Patricia Kennealy-Morrison Interview
New York - July 12, 1993

© 1993 by Rainer Moddemann

(very special thanks to Wendy Bachman, who transcribed from the video file)

At the beginning of June 1993 I got the offer to do some interviews for a German TV company. Of course I agreed, and after some phone calls across
the Atlantic I booked my flight. First city I visited was New York. On July 12, 1993, I met Patricia Kennealy-Morrison in New York at the offices of
her publisher, 'Dutton'. We talked for a while about what the TV company was expecting and I set up my camera.

After some time she was ready to be interviewed.

Patricia Kennealy-Morrison and Rainer Moddemann.
Photo © Rainer Moddemann.
Rainer: Patricia, You are the only woman that was married to Jim Morrison, and you own a certificate signed by Jim.
Would you tell me what it meant for you and Jim being married?
Patricia: Jim and I were married in a handfasting ceremony which is a Celtic religious ritual. It is not a legal marriage and
I would hasten to say that I have never claimed to be Jim’s legal wife, but it was very valid and very binding
religious ritual. Jim took it very seriously, contrary to the way he is portrayed as taking it in the movie. It was his
idea and I think that he did it because he knew it would give me great joy.
Rainer: Your husband went over to Paris. Would you please tell me something about your last meeting with him? Did he
tell you anything about going to Paris? Did you know he was going there with Pamela Courson?
Patricia: Yes, I did know. The last time I saw him was late February. The last week of February, 1971, and I believe he
left for Paris on the 10
th of March, 1971. I was with him in L.A.for a week or so. At the time I was staying with
him he did tell me he was going over to Paris with Pam and it was basically to end the relationship. He said they
had been together on and off for a number of years, but that basically that he was ending it. He felt that he owed
her this because she was completely dependent on him. She had no resources of her own and could basically do
nothing for herself. He felt he owed it to her to end it that way. He also made it clear he intended to come back
to me in the fall after he ended this, broke it off with Pam. In fact I was getting this information in letters from
him through April, May and June. I was hearing from him on a more or less regular basis by mail and in the
letters he made it quite clear. I was not the only person hearing this sort of thing from him at that time. Max Fink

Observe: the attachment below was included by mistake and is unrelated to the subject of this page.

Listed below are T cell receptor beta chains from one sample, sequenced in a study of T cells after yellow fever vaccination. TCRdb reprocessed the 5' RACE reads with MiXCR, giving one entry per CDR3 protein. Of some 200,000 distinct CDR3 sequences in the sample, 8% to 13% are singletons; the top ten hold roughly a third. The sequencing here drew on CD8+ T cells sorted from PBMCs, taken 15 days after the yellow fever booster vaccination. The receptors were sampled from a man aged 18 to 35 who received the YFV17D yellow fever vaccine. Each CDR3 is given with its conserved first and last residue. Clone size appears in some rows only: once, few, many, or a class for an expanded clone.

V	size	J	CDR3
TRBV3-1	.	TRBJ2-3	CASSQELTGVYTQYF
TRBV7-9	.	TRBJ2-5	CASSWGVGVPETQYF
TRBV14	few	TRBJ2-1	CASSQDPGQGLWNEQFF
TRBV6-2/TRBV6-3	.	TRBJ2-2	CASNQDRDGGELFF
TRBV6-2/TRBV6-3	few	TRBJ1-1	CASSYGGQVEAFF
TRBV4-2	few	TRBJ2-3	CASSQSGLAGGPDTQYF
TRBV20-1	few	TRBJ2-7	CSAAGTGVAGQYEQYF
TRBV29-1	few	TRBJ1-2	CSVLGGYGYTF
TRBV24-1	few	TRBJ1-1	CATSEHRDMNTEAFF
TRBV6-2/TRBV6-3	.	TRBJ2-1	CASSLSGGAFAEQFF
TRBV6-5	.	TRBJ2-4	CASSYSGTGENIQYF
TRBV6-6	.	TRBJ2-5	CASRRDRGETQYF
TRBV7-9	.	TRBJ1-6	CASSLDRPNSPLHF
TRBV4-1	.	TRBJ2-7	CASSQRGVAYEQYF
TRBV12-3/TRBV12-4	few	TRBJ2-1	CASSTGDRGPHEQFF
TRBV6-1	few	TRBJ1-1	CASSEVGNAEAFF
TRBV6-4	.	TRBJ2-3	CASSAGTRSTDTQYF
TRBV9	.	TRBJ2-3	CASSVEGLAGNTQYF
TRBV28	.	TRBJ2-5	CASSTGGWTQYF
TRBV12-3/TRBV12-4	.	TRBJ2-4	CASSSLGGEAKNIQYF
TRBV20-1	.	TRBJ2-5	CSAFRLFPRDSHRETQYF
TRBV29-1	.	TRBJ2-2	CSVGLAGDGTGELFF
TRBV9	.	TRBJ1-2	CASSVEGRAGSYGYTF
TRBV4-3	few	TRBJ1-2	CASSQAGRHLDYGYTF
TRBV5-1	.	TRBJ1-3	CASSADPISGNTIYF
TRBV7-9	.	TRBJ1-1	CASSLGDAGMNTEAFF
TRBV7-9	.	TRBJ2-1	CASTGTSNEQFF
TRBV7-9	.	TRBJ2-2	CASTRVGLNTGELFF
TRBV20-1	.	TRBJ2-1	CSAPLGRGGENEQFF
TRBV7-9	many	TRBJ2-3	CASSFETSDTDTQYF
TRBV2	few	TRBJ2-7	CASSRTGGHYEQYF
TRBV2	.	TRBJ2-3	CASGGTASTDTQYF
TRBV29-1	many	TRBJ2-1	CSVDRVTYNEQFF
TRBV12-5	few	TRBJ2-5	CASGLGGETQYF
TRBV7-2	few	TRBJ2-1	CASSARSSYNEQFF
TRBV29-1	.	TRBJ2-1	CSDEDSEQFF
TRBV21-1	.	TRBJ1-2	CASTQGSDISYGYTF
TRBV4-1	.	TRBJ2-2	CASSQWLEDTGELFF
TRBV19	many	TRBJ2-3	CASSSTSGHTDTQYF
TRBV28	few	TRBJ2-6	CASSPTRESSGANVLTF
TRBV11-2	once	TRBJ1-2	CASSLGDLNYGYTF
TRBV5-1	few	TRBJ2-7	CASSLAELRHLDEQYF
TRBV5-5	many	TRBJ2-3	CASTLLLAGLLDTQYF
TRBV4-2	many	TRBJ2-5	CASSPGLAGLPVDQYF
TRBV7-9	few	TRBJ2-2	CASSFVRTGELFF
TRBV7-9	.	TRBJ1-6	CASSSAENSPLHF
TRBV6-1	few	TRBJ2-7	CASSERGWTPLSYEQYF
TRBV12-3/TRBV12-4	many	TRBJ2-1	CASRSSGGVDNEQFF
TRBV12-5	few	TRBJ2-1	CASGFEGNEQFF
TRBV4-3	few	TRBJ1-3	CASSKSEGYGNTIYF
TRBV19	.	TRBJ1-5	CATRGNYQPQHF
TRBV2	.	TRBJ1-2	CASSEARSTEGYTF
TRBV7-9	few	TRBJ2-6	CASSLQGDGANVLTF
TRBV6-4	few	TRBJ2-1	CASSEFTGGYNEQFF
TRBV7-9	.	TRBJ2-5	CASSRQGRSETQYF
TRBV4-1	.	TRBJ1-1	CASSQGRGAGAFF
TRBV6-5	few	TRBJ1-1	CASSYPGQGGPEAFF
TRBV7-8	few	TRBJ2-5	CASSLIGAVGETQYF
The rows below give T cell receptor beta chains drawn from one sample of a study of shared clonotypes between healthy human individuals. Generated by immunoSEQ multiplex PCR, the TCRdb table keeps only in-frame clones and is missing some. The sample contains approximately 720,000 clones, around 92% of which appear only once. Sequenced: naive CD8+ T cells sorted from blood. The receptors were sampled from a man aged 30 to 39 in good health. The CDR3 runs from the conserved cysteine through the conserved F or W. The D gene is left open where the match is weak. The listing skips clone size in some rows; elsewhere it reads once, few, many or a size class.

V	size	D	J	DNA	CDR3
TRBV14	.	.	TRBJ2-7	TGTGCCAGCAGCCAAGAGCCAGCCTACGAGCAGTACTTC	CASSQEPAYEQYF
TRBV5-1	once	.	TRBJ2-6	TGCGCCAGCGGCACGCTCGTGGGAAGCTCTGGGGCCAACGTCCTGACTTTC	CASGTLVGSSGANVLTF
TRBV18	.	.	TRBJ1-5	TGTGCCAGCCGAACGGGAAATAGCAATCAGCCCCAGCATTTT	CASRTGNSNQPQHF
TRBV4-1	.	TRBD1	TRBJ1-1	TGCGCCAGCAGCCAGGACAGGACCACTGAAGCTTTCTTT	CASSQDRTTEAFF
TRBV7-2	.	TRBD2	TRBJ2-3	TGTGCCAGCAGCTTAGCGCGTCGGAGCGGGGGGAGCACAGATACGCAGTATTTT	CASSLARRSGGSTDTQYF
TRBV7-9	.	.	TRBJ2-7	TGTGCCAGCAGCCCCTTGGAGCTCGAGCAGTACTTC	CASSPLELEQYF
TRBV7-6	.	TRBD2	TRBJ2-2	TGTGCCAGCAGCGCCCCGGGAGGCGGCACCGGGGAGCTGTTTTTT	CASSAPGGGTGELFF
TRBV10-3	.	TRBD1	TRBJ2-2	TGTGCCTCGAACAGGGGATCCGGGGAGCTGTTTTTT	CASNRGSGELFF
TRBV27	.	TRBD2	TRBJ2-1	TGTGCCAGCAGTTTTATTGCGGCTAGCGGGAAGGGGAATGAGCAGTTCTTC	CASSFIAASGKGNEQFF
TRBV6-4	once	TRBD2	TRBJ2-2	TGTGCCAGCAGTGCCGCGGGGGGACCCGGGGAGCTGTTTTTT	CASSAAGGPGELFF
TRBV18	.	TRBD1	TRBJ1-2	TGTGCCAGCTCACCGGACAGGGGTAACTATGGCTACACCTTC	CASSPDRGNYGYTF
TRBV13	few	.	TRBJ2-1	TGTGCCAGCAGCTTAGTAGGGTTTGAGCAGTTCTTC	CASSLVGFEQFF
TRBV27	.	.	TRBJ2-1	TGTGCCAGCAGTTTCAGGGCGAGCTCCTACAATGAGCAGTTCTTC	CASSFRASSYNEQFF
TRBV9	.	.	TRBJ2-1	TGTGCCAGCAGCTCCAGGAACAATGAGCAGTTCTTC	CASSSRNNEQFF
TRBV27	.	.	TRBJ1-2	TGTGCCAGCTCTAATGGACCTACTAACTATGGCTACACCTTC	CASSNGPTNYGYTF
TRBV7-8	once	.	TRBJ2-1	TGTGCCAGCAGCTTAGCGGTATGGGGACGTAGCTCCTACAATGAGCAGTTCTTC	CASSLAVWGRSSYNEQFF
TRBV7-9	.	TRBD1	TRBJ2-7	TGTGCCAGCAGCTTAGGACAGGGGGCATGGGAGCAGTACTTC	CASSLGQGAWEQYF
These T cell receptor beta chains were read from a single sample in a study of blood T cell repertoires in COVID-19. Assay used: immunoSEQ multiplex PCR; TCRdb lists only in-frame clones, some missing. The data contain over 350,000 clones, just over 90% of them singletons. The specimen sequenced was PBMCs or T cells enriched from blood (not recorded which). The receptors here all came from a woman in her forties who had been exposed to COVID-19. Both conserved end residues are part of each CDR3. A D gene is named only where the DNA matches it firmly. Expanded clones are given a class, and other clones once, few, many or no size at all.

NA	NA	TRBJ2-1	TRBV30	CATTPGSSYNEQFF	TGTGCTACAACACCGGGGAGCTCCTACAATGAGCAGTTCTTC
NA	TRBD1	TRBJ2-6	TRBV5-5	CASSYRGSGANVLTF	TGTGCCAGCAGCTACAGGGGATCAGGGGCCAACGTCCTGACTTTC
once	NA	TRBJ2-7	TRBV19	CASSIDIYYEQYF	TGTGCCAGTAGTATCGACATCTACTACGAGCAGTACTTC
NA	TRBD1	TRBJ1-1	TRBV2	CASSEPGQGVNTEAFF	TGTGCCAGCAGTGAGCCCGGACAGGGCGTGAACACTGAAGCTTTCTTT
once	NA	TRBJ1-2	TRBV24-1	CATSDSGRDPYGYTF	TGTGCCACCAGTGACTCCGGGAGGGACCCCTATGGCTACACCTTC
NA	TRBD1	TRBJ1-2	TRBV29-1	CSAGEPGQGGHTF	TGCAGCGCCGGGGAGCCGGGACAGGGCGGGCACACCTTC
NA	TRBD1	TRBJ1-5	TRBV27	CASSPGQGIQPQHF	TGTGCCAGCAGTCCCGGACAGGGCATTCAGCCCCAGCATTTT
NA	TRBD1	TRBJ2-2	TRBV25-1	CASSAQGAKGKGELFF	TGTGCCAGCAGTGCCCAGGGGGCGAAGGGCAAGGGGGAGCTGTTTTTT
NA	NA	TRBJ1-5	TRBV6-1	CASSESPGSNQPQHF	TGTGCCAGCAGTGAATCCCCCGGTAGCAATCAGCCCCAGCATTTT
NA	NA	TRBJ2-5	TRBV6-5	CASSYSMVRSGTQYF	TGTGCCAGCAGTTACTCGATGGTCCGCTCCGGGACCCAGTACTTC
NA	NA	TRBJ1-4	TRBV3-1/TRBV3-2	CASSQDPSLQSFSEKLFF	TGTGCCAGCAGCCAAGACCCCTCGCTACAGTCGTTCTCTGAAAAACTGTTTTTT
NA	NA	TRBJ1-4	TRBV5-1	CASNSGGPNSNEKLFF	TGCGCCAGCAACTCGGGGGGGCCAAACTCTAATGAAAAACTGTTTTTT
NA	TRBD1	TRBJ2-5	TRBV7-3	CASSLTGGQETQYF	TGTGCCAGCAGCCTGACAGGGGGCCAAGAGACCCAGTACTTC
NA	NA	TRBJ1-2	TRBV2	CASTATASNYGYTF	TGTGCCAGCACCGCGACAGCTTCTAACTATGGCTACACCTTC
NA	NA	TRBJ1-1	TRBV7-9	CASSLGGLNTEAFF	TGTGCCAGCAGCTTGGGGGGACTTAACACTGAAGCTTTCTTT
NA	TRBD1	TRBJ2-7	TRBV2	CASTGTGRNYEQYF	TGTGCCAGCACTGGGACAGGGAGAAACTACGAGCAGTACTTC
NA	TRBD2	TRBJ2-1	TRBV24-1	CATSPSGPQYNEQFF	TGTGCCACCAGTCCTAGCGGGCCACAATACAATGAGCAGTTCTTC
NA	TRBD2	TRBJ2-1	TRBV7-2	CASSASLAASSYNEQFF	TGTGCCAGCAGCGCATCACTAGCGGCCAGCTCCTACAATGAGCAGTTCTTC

was getting letters from him to the effect that he wanted to be home before the 4
th of July and all of a sudden he’s
dead on the 3
rd of July. I think to me and maybe to other people as well, it was very suspicious to say the least.
Patricia Kennealy-Morrison.
Photo © Rainer Moddemann.
Rainer: He wrote some letters to you from Paris. Did he say anything about what his feelings may have been in Paris?
How did he feel about being in Paris?
Patricia: He loved being in Paris. He thought it was a beautiful, wonderful city, which of course it is. The letters were mostly
about him and me. How he felt about me. You know, how we’d get a loft together, we’d do projects together, maybe
screen plays, maybe a movie. That sort of thing. The sort of things you plan with somebody you love and plan on
spending time with. As far as his own life was going in Paris, he was very down. He was very depressed. You could
see it through the letters. How they gradually got grayer is, I guess, is the way you’d describe it. Almost a kind of
despair wouldn’t be too strong a word. He wasn’t happy with the way things were going as far as his writing was
going. I think he was looking forward to getting back to the United States and getting himself back up to speed
as it were.
Rainer: Did he write to you about how he was really doing on his writing?
Patricia: Not really. What he said he was working on was notebook kind of stuff. I have seen some notebooks at auction
which purport to be Jim’s. Paris notebooks basically. They were much the same as all the other notebooks. I have
seen some general scribbling, jotting down line drawings. Things of that sort. Nothing of any value or substance.
But I don’t know. I wasn’t there so obviously I can’t say.
Rainer: Did he tell you anything about the people he met there?
Patricia: Not really. No.
Rainer: Let’s have a look at your book, 'Strange Days'. In your book, you’re talking about your strong belief that Pamela
Courson was responsible for his death. When I read the book, I got the feeling that you are saying that she